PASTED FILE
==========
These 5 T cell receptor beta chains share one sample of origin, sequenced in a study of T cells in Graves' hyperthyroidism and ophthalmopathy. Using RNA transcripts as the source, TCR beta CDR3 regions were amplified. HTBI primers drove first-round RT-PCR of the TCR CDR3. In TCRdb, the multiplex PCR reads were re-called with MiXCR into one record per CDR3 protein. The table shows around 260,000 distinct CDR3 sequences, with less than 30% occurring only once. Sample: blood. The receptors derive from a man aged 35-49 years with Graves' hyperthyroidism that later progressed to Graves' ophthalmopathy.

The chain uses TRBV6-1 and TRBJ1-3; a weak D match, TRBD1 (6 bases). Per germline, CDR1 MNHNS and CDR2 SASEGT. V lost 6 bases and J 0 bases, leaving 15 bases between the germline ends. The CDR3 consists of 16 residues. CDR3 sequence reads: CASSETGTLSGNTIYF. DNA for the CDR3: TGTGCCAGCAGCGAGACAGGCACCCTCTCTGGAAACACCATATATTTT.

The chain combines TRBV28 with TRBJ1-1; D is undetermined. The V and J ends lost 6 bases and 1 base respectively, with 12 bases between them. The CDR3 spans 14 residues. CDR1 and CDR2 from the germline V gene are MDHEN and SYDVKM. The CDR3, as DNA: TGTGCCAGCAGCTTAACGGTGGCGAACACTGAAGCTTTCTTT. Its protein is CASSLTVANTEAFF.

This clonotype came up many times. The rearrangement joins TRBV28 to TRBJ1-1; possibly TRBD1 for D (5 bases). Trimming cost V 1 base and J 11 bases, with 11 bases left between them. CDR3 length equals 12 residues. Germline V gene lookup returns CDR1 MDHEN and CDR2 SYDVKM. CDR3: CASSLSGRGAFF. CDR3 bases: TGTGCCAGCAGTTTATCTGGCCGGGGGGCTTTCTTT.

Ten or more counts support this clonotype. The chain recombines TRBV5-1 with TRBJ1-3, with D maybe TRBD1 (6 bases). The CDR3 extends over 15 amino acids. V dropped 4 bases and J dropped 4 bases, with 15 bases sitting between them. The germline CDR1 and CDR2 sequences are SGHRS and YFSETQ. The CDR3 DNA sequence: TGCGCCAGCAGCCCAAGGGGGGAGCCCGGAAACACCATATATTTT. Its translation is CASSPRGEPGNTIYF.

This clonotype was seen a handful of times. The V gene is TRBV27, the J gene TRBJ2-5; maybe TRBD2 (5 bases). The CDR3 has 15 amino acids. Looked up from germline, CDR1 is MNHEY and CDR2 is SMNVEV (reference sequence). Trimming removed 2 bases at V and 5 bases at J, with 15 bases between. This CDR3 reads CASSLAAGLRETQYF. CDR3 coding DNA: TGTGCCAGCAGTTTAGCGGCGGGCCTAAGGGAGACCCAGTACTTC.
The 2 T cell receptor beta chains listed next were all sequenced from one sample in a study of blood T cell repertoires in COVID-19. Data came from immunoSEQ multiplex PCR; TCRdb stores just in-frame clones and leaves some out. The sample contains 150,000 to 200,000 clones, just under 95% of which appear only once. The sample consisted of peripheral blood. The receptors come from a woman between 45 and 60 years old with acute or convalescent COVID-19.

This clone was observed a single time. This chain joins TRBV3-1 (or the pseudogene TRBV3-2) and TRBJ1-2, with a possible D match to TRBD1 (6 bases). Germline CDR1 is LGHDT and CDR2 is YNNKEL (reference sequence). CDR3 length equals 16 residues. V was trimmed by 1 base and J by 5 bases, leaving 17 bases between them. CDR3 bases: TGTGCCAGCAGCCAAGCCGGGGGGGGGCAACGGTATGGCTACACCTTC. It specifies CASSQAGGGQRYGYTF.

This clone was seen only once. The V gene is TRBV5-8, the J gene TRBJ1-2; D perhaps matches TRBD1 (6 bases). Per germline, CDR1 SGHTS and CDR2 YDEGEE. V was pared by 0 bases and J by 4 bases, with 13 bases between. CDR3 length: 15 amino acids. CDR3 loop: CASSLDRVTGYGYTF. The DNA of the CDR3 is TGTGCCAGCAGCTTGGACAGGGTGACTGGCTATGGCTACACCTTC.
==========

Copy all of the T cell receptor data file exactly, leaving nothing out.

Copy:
These 5 T cell receptor beta chains share one sample of origin, sequenced in a study of T cells in Graves' hyperthyroidism and ophthalmopathy. Using RNA transcripts as the source, TCR beta CDR3 regions were amplified. HTBI primers drove first-round RT-PCR of the TCR CDR3. In TCRdb, the multiplex PCR reads were re-called with MiXCR into one record per CDR3 protein. The table shows around 260,000 distinct CDR3 sequences, with less than 30% occurring only once. Sample: blood. The receptors derive from a man aged 35-49 years with Graves' hyperthyroidism that later progressed to Graves' ophthalmopathy.

The chain uses TRBV6-1 and TRBJ1-3; a weak D match, TRBD1 (6 bases). Per germline, CDR1 MNHNS and CDR2 SASEGT. V lost 6 bases and J 0 bases, leaving 15 bases between the germline ends. The CDR3 consists of 16 residues. CDR3 sequence reads: CASSETGTLSGNTIYF. DNA for the CDR3: TGTGCCAGCAGCGAGACAGGCACCCTCTCTGGAAACACCATATATTTT.

The chain combines TRBV28 with TRBJ1-1; D is undetermined. The V and J ends lost 6 bases and 1 base respectively, with 12 bases between them. The CDR3 spans 14 residues. CDR1 and CDR2 from the germline V gene are MDHEN and SYDVKM. The CDR3, as DNA: TGTGCCAGCAGCTTAACGGTGGCGAACACTGAAGCTTTCTTT. Its protein is CASSLTVANTEAFF.

This clonotype came up many times. The rearrangement joins TRBV28 to TRBJ1-1; possibly TRBD1 for D (5 bases). Trimming cost V 1 base and J 11 bases, with 11 bases left between them. CDR3 length equals 12 residues. Germline V gene lookup returns CDR1 MDHEN and CDR2 SYDVKM. CDR3: CASSLSGRGAFF. CDR3 bases: TGTGCCAGCAGTTTATCTGGCCGGGGGGCTTTCTTT.

Ten or more counts support this clonotype. The chain recombines TRBV5-1 with TRBJ1-3, with D maybe TRBD1 (6 bases). The CDR3 extends over 15 amino acids. V dropped 4 bases and J dropped 4 bases, with 15 bases sitting between them. The germline CDR1 and CDR2 sequences are SGHRS and YFSETQ. The CDR3 DNA sequence: TGCGCCAGCAGCCCAAGGGGGGAGCCCGGAAACACCATATATTTT. Its translation is CASSPRGEPGNTIYF.

This clonotype was seen a handful of times. The V gene is TRBV27, the J gene TRBJ2-5; maybe TRBD2 (5 bases). The CDR3 has 15 amino acids. Looked up from germline, CDR1 is MNHEY and CDR2 is SMNVEV (reference sequence). Trimming removed 2 bases at V and 5 bases at J, with 15 bases between. This CDR3 reads CASSLAAGLRETQYF. CDR3 coding DNA: TGTGCCAGCAGTTTAGCGGCGGGCCTAAGGGAGACCCAGTACTTC.
The 2 T cell receptor beta chains listed next were all sequenced from one sample in a study of blood T cell repertoires in COVID-19. Data came from immunoSEQ multiplex PCR; TCRdb stores just in-frame clones and leaves some out. The sample contains 150,000 to 200,000 clones, just under 95% of which appear only once. The sample consisted of peripheral blood. The receptors come from a woman between 45 and 60 years old with acute or convalescent COVID-19.

This clone was observed a single time. This chain joins TRBV3-1 (or the pseudogene TRBV3-2) and TRBJ1-2, with a possible D match to TRBD1 (6 bases). Germline CDR1 is LGHDT and CDR2 is YNNKEL (reference sequence). CDR3 length equals 16 residues. V was trimmed by 1 base and J by 5 bases, leaving 17 bases between them. CDR3 bases: TGTGCCAGCAGCCAAGCCGGGGGGGGGCAACGGTATGGCTACACCTTC. It specifies CASSQAGGGQRYGYTF.

This clone was seen only once. The V gene is TRBV5-8, the J gene TRBJ1-2; D perhaps matches TRBD1 (6 bases). Per germline, CDR1 SGHTS and CDR2 YDEGEE. V was pared by 0 bases and J by 4 bases, with 13 bases between. CDR3 length: 15 amino acids. CDR3 loop: CASSLDRVTGYGYTF. The DNA of the CDR3 is TGTGCCAGCAGCTTGGACAGGGTGACTGGCTATGGCTACACCTTC.